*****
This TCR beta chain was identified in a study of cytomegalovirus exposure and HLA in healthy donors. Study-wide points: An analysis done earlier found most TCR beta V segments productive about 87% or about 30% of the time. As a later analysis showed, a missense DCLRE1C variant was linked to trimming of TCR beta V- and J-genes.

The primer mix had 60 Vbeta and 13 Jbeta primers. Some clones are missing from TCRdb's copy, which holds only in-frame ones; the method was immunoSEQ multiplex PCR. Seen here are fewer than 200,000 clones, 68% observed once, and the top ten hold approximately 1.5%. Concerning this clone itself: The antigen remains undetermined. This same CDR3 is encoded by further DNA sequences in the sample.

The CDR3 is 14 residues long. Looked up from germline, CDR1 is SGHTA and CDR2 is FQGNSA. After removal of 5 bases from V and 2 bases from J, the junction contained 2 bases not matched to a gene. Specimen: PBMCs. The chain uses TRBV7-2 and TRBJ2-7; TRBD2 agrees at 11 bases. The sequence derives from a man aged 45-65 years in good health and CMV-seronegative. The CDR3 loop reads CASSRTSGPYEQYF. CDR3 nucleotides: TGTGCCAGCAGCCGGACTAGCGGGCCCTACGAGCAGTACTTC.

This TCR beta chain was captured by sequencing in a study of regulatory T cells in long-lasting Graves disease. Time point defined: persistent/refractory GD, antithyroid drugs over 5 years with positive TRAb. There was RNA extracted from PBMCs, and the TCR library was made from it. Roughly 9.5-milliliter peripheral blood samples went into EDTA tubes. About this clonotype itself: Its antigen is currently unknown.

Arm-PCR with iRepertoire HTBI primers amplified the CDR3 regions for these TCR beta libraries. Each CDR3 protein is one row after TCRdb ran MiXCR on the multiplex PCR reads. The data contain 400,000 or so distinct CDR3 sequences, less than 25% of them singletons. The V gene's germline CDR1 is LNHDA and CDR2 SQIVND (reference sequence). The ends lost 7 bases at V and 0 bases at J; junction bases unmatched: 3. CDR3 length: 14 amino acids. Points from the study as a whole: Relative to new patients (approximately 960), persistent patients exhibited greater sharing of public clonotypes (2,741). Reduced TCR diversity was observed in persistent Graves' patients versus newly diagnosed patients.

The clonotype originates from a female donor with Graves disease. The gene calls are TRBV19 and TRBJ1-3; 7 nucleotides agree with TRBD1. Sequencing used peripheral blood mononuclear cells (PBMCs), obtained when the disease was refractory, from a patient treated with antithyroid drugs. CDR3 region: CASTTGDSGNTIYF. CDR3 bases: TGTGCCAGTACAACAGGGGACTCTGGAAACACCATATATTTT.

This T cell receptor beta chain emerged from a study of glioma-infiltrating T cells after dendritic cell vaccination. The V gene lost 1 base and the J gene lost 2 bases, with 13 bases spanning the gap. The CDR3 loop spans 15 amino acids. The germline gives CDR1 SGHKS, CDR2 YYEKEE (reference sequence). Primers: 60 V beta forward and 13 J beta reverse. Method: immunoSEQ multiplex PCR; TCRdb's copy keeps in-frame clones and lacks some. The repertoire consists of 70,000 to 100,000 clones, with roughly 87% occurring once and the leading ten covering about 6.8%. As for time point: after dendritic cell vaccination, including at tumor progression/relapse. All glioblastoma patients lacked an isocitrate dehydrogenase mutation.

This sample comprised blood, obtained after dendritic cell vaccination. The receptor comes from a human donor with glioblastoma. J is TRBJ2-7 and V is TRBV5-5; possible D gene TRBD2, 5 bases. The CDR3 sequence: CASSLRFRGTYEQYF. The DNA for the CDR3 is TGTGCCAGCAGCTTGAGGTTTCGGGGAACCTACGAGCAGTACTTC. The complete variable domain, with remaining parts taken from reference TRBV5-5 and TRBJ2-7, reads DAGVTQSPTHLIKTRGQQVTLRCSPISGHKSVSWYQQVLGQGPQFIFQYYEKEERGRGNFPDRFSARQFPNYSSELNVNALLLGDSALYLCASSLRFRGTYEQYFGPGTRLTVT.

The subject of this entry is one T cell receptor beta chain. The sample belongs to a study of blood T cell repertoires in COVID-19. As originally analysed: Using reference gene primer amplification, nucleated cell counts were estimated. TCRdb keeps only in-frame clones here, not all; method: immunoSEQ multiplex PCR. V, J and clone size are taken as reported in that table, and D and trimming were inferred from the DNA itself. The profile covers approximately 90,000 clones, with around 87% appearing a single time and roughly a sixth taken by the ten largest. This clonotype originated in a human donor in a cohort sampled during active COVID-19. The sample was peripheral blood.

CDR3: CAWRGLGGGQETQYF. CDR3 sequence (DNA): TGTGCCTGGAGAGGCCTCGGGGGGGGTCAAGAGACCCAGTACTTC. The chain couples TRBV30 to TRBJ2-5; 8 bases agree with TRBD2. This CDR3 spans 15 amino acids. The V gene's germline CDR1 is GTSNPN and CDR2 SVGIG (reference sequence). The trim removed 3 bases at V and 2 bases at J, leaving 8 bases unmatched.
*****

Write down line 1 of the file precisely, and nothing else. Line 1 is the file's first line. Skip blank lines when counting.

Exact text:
This TCR beta chain was identified in a study of cytomegalovirus exposure and HLA in healthy donors. Study-wide points: An analysis done earlier found most TCR beta V segments productive about 87% or about 30% of the time. As a later analysis showed, a missense DCLRE1C variant was linked to trimming of TCR beta V- and J-genes.